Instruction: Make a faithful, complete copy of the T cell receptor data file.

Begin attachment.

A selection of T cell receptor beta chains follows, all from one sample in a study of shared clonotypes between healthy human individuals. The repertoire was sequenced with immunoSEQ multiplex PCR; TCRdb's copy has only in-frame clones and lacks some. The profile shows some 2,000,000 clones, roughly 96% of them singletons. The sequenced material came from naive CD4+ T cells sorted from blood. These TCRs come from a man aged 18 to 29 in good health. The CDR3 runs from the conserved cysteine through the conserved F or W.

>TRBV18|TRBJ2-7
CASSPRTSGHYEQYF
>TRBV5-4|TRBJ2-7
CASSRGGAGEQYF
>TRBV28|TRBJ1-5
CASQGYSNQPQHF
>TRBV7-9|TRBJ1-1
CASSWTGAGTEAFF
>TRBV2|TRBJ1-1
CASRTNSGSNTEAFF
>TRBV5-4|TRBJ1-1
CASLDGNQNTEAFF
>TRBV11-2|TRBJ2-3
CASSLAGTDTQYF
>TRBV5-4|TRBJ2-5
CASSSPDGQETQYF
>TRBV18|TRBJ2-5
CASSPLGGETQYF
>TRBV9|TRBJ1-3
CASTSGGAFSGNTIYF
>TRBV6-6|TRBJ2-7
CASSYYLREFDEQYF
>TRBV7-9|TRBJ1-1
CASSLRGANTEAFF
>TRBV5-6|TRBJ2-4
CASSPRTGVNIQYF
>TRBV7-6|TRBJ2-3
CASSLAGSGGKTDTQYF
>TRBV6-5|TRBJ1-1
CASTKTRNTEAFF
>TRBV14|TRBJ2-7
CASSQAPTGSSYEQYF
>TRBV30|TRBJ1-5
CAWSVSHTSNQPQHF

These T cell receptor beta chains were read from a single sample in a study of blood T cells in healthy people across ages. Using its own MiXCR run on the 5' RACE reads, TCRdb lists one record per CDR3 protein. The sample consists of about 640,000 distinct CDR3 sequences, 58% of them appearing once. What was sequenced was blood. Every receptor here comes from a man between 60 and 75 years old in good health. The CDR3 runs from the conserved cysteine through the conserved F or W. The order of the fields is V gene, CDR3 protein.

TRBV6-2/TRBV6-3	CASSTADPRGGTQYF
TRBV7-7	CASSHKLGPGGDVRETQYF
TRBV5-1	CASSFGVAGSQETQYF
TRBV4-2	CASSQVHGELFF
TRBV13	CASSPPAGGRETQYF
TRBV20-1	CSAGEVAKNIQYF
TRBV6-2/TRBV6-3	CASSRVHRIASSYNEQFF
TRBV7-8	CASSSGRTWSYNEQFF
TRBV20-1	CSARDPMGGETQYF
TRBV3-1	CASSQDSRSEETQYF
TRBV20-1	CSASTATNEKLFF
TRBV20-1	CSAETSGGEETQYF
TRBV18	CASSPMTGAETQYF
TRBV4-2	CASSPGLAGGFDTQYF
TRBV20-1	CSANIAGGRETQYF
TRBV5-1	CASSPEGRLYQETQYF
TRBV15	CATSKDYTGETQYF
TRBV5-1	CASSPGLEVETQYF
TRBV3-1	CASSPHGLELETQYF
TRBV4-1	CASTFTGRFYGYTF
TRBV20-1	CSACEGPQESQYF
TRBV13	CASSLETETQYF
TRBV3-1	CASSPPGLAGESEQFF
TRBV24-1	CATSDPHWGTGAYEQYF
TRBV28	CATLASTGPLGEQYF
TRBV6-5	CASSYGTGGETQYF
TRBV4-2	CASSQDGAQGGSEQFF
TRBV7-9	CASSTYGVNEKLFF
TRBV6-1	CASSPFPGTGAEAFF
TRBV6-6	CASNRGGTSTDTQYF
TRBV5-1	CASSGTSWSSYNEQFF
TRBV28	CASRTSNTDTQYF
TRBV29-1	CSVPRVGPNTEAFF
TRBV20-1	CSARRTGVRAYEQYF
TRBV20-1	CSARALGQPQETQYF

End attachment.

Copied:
A selection of T cell receptor beta chains follows, all from one sample in a study of shared clonotypes between healthy human individuals. The repertoire was sequenced with immunoSEQ multiplex PCR; TCRdb's copy has only in-frame clones and lacks some. The profile shows some 2,000,000 clones, roughly 96% of them singletons. The sequenced material came from naive CD4+ T cells sorted from blood. These TCRs come from a man aged 18 to 29 in good health. The CDR3 runs from the conserved cysteine through the conserved F or W.

>TRBV18|TRBJ2-7
CASSPRTSGHYEQYF
>TRBV5-4|TRBJ2-7
CASSRGGAGEQYF
>TRBV28|TRBJ1-5
CASQGYSNQPQHF
>TRBV7-9|TRBJ1-1
CASSWTGAGTEAFF
>TRBV2|TRBJ1-1
CASRTNSGSNTEAFF
>TRBV5-4|TRBJ1-1
CASLDGNQNTEAFF
>TRBV11-2|TRBJ2-3
CASSLAGTDTQYF
>TRBV5-4|TRBJ2-5
CASSSPDGQETQYF
>TRBV18|TRBJ2-5
CASSPLGGETQYF
>TRBV9|TRBJ1-3
CASTSGGAFSGNTIYF
>TRBV6-6|TRBJ2-7
CASSYYLREFDEQYF
>TRBV7-9|TRBJ1-1
CASSLRGANTEAFF
>TRBV5-6|TRBJ2-4
CASSPRTGVNIQYF
>TRBV7-6|TRBJ2-3
CASSLAGSGGKTDTQYF
>TRBV6-5|TRBJ1-1
CASTKTRNTEAFF
>TRBV14|TRBJ2-7
CASSQAPTGSSYEQYF
>TRBV30|TRBJ1-5
CAWSVSHTSNQPQHF

These T cell receptor beta chains were read from a single sample in a study of blood T cells in healthy people across ages. Using its own MiXCR run on the 5' RACE reads, TCRdb lists one record per CDR3 protein. The sample consists of about 640,000 distinct CDR3 sequences, 58% of them appearing once. What was sequenced was blood. Every receptor here comes from a man between 60 and 75 years old in good health. The CDR3 runs from the conserved cysteine through the conserved F or W. The order of the fields is V gene, CDR3 protein.

TRBV6-2/TRBV6-3	CASSTADPRGGTQYF
TRBV7-7	CASSHKLGPGGDVRETQYF
TRBV5-1	CASSFGVAGSQETQYF
TRBV4-2	CASSQVHGELFF
TRBV13	CASSPPAGGRETQYF
TRBV20-1	CSAGEVAKNIQYF
TRBV6-2/TRBV6-3	CASSRVHRIASSYNEQFF
TRBV7-8	CASSSGRTWSYNEQFF
TRBV20-1	CSARDPMGGETQYF
TRBV3-1	CASSQDSRSEETQYF
TRBV20-1	CSASTATNEKLFF
TRBV20-1	CSAETSGGEETQYF
TRBV18	CASSPMTGAETQYF
TRBV4-2	CASSPGLAGGFDTQYF
TRBV20-1	CSANIAGGRETQYF
TRBV5-1	CASSPEGRLYQETQYF
TRBV15	CATSKDYTGETQYF
TRBV5-1	CASSPGLEVETQYF
TRBV3-1	CASSPHGLELETQYF
TRBV4-1	CASTFTGRFYGYTF
TRBV20-1	CSACEGPQESQYF
TRBV13	CASSLETETQYF
TRBV3-1	CASSPPGLAGESEQFF
TRBV24-1	CATSDPHWGTGAYEQYF
TRBV28	CATLASTGPLGEQYF
TRBV6-5	CASSYGTGGETQYF
TRBV4-2	CASSQDGAQGGSEQFF
TRBV7-9	CASSTYGVNEKLFF
TRBV6-1	CASSPFPGTGAEAFF
TRBV6-6	CASNRGGTSTDTQYF
TRBV5-1	CASSGTSWSSYNEQFF
TRBV28	CASRTSNTDTQYF
TRBV29-1	CSVPRVGPNTEAFF
TRBV20-1	CSARRTGVRAYEQYF
TRBV20-1	CSARALGQPQETQYF